The crowning glory of Hackney Wicked 2008, the affectionately dubbed ‘Hollywick’ sign conceived and crafted by Laura May Lewis, will be resurrected for this year’s art festival.
Now in its second year, the three day gala event runs from 31July- 2 August 2009 and provides a platform to unite the myriad galleries and studios that have sprung up around the Wick enclave in recent years, including Elevator, Schwartz, Decima and Residence.
But this will be far from a polite private view, with a frenzy of antics promised, including the Fish Island street party, live graffiti jam session, flash mob punk choir, art fete and even a regatta, all culminating in the burning of The Wicker Man as a Sunday sun downer.
With such riotous and diverse happenings spilling out of every warehouse and live/work unit in E9 worth its salt, the eleven imposing white letters will once again provide a stark focal point against the skyline of concrete jungle-meets-Olympic park.
In an affectionate parody of the most famous sign in the world, Lewis has effectively embossed the letterhead of Hackney Wick’s self-styled re-branding manifesto. The widely documented influx of creatives has transformed this formerly grim industrial estate into an enterprising, resourceful arts community, pleasingly insulated from the hubbub of the rest of the borough.
When asked to draw a comparison with Hollywood in its infancy and the incandescent, sizzling Wick, she is adamant that “it’s the energy, the vibrancy of so many artists getting up and doing things, rather than the place itself that I wanted to represent.”
And any claims to iconic status? “It’s more ironic than iconic, definitely very tongue in cheek, although I had always been interested in the history of the Hollywood sign, and wanted to extend that.”
Delving into the chequered past of the original sign instantly reveals irresistible parallels between the early Chicago movie producers and the artist-pioneers of the East End.
The former, seeking space and sunshine, moved West into the frontier territory of California and appropriated barns for soundstages; not unlike the steady stream of the latter who have fled the rising rents and commercialism of Shoreditch et al to lease cheap, spacious warehouses and former squats on the far side of the A102.
A continent, a century, not to mention a whole lot of filthy lucre may lie between these post-agricultural and post-industrial pockets of renaissance, it’s true, but as Lewis suggests- the spirit is the same. The nine 50 x 30 feet letters gracing Mount Lee themselves are the descendants of an unorthodox LA real estate ad campaign of 1923 for the suburban ‘Hollywoodland.’
This heritage typifies the prevailing tension between artistic virtues and commercial potential that is particularly pertinent for Lewis and her contemporaries, given the Wick’s proximity to the Olympic development.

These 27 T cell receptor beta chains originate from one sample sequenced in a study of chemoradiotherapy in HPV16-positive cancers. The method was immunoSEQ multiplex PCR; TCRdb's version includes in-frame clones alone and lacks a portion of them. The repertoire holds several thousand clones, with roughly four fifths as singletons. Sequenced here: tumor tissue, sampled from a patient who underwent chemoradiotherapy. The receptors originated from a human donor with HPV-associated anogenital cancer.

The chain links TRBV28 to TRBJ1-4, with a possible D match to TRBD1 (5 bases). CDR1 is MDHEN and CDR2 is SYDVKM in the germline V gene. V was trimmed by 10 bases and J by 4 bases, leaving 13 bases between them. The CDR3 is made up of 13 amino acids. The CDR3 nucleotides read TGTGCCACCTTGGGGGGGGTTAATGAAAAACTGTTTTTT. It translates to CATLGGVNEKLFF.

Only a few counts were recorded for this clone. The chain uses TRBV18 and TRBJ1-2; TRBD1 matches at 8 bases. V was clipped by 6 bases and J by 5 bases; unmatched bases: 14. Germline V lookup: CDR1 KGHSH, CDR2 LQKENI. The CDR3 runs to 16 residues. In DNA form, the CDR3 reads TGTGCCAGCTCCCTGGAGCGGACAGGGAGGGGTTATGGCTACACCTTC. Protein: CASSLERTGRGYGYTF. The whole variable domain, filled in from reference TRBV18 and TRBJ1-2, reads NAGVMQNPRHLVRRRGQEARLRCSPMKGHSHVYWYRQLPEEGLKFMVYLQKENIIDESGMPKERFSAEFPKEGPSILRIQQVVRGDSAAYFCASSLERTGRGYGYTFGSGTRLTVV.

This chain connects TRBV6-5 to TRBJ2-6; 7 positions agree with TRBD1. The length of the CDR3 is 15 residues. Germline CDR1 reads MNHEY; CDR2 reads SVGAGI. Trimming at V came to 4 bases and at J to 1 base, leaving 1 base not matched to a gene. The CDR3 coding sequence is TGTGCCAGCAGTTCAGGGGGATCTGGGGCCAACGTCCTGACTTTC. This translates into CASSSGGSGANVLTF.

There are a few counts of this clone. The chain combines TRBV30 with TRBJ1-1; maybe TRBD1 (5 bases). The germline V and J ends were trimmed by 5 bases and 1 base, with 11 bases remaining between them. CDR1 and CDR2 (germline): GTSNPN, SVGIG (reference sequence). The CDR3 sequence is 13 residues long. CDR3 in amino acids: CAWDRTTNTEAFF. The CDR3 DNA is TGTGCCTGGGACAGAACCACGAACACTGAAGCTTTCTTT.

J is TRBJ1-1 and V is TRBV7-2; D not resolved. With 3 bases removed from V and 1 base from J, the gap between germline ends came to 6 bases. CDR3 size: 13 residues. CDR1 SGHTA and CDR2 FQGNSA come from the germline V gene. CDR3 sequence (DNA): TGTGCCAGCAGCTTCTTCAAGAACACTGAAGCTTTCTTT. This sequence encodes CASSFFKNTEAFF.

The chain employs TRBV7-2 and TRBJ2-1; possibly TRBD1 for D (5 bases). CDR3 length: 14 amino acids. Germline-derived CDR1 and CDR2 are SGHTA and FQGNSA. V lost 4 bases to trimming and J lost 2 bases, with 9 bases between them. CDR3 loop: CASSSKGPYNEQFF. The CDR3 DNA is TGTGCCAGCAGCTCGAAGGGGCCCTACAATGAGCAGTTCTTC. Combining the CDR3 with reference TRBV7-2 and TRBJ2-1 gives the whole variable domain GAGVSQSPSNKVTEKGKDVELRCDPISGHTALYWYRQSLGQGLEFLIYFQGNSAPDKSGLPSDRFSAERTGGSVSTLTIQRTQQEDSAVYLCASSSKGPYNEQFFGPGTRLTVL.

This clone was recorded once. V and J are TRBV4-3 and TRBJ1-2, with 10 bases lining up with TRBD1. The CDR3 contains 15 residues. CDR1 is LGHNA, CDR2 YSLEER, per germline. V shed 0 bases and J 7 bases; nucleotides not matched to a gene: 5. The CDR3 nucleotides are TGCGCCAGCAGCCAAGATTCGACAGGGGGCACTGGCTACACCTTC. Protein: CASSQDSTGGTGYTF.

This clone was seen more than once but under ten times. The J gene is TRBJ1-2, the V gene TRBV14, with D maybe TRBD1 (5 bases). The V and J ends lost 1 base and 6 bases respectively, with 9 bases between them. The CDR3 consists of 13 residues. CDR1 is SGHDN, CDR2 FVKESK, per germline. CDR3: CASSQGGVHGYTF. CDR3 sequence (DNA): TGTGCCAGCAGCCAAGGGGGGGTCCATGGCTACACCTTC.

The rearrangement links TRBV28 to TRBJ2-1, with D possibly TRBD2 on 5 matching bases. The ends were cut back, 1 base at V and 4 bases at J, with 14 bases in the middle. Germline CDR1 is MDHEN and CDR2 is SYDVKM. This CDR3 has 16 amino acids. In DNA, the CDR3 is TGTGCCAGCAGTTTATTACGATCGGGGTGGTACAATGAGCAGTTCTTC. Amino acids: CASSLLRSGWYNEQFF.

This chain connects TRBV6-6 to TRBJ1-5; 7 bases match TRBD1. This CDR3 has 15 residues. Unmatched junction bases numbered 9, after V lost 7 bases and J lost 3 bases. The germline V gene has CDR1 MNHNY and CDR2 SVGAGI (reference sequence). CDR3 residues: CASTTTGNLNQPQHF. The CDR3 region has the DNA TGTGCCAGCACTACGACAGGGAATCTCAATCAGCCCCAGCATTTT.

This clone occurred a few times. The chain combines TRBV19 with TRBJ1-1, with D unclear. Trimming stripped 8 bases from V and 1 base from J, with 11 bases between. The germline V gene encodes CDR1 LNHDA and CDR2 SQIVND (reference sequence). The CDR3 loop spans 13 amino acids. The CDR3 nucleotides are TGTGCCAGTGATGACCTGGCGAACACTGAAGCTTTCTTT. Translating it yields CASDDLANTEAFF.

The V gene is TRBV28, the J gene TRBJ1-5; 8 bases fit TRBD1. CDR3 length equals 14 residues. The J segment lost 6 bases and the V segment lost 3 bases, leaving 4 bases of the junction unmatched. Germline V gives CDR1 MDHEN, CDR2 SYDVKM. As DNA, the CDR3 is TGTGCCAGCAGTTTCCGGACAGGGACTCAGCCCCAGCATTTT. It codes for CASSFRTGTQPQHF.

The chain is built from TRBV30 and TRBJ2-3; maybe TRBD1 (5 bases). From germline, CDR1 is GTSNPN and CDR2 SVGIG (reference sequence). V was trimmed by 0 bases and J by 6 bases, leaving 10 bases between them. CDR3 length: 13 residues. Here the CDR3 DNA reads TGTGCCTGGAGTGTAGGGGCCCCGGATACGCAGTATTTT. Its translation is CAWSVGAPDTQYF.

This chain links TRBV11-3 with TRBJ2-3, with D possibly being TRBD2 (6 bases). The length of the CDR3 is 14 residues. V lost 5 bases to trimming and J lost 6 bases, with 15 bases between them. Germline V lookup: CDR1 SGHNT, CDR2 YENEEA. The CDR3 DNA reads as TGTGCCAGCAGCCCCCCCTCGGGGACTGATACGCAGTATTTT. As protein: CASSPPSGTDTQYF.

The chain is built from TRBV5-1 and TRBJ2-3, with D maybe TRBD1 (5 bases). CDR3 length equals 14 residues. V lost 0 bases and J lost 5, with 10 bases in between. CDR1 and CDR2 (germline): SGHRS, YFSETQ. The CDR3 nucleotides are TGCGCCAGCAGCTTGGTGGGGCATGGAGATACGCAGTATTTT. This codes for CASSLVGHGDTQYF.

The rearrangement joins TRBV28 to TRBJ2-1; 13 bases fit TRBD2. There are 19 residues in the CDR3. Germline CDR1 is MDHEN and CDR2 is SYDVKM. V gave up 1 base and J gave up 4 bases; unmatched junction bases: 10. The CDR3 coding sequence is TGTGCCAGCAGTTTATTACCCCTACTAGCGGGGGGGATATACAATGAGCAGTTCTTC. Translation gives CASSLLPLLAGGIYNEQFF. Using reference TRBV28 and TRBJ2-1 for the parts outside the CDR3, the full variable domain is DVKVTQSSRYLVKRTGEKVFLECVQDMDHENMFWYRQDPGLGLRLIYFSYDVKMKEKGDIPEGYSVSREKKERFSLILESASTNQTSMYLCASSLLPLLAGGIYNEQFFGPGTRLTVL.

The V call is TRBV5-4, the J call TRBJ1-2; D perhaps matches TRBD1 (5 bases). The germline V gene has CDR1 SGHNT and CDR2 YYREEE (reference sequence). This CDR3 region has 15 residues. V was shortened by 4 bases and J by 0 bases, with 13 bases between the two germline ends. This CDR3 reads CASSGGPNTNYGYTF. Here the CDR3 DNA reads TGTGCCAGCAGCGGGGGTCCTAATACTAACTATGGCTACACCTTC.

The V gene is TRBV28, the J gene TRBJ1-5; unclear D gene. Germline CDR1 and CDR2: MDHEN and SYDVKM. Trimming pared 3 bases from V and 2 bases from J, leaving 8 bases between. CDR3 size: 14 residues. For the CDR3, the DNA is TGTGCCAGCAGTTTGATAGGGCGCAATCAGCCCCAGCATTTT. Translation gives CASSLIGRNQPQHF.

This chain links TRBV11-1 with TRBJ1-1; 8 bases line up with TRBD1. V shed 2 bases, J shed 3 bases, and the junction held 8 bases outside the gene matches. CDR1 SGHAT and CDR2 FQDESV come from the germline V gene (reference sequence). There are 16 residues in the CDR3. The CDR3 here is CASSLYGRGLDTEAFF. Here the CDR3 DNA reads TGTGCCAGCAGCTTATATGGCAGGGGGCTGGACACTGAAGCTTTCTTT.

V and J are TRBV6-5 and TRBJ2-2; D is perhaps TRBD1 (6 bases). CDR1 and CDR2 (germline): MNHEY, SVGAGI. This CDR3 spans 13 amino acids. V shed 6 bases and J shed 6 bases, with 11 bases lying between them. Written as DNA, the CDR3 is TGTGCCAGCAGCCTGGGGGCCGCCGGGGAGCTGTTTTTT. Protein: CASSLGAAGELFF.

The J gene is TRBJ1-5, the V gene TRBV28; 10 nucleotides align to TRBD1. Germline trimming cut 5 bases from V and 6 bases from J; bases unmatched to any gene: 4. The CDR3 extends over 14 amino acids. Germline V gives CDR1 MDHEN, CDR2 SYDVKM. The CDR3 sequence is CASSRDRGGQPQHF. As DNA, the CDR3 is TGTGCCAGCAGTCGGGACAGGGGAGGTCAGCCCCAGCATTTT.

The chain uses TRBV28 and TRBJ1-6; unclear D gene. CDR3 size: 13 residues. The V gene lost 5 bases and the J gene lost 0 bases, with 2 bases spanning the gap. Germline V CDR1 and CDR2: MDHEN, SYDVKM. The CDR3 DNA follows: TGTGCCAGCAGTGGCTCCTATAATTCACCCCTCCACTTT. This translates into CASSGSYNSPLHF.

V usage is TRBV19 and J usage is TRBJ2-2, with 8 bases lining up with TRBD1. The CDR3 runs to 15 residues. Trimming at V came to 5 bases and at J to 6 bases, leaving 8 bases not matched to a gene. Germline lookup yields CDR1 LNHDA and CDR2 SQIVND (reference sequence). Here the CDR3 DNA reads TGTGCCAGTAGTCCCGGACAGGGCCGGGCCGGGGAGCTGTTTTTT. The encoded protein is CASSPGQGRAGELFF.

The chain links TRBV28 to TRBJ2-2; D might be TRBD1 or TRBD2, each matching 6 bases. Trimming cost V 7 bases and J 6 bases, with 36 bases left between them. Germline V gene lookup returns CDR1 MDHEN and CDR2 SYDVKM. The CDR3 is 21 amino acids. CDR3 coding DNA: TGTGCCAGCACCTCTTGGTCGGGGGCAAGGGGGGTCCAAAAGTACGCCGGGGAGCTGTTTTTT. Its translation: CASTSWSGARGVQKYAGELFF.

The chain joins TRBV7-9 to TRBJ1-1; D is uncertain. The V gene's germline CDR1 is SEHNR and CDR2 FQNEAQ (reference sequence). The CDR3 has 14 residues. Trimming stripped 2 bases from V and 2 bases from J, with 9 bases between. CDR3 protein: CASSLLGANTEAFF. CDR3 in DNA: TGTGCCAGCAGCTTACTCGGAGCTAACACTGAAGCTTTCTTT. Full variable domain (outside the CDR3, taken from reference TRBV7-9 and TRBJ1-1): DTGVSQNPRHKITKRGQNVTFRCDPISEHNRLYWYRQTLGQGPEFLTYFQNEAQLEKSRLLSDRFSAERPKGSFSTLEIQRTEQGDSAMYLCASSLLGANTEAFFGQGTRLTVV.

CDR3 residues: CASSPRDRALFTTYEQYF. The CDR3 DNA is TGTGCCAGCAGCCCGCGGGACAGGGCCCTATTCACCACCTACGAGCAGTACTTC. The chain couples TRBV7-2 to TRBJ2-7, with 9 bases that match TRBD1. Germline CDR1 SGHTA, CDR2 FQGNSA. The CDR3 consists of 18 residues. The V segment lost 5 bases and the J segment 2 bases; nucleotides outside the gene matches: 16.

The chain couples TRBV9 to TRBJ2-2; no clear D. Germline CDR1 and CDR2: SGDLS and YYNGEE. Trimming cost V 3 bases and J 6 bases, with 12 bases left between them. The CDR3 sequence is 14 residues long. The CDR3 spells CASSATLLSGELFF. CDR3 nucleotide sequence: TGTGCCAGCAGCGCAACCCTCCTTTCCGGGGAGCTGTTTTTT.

Simultaneously embodying civic pride, glamour, fame and aspiration, Hollywood writ large on the landscape is a semiotician’s dream of literalism gradually evolving into metaphor. As the sign itself became at turns the site of a 1930s starlet’s suicide and a pro-marijuana prank (‘Hollyweed’, 1973) rotting and corroding all the while, it gave rise to its own narrative.
Now re-envisaged through the fail-safe prism of irony, ‘Hollywick’ recycles a thousand associations that hang on that giant typeface, recalling, but also challenging Dorothy Parker’s assertion that “The only ‘ism’ Hollywood believes in is plagiarism.” This audacious yet playful gesture by Lewis is an elegant use of copy-cat kitsch in the vein of Warhol and Koons.
Bigger and better than last year’s plasterboard model, Lewis’s MDF creation has been three weeks in the making, painstakingly jig-sawed, sanded, painted, rigged up and illuminated atop Oslo House. It’s ephemeral, 90 by 122cm predecessor only withstood the elements until October of last year, perishing letter by letter- “I wanted to see it deteriorate over time,” the artist says, “just as the original did.”
However, the she is optimistic that the 2009 incarnation should survive “for as long as I can get away with it, my landlord willing.” Each 132 by 110cm cut-out capital has been auctioned off for ‘fifteen English pounds’ to local luminaries and businesses (the Hackney Citizen being the proud benefactor of the second ‘C’), in direct homage to the 1978 restoration campaign of the US forerunner, spear headed by Sting.
With the price tag set at a cool $27,777 apiece, Warner Brothers, Alice Cooper and Hugh Hefner himself were among the highest bidders at Playboy Mansion, first time round. For the comparatively diminutive re-working, the Citizen finds itself in the stimulating company of Spoonfed, Vinyl Pimp and a host of artists, musicians and filmmakers.
Just as the Hollywood sign has reflected the changing fortunes of the entertainment industry, so the shiny new Hollywick is testament to an increasingly sophisticated operation at the East Cross. “Last year was very much off the cuff,” admits Laura May, “we put it together in three months. This year we’re much more organised, we’ve formed a Community Interest Company, applied for funding and there are even more galleries involved this time round.’”
Already tipped by NY Arts Magazine as ‘the most vital art event of the summer,’ it seems the sky’s the limit for Wick ambition.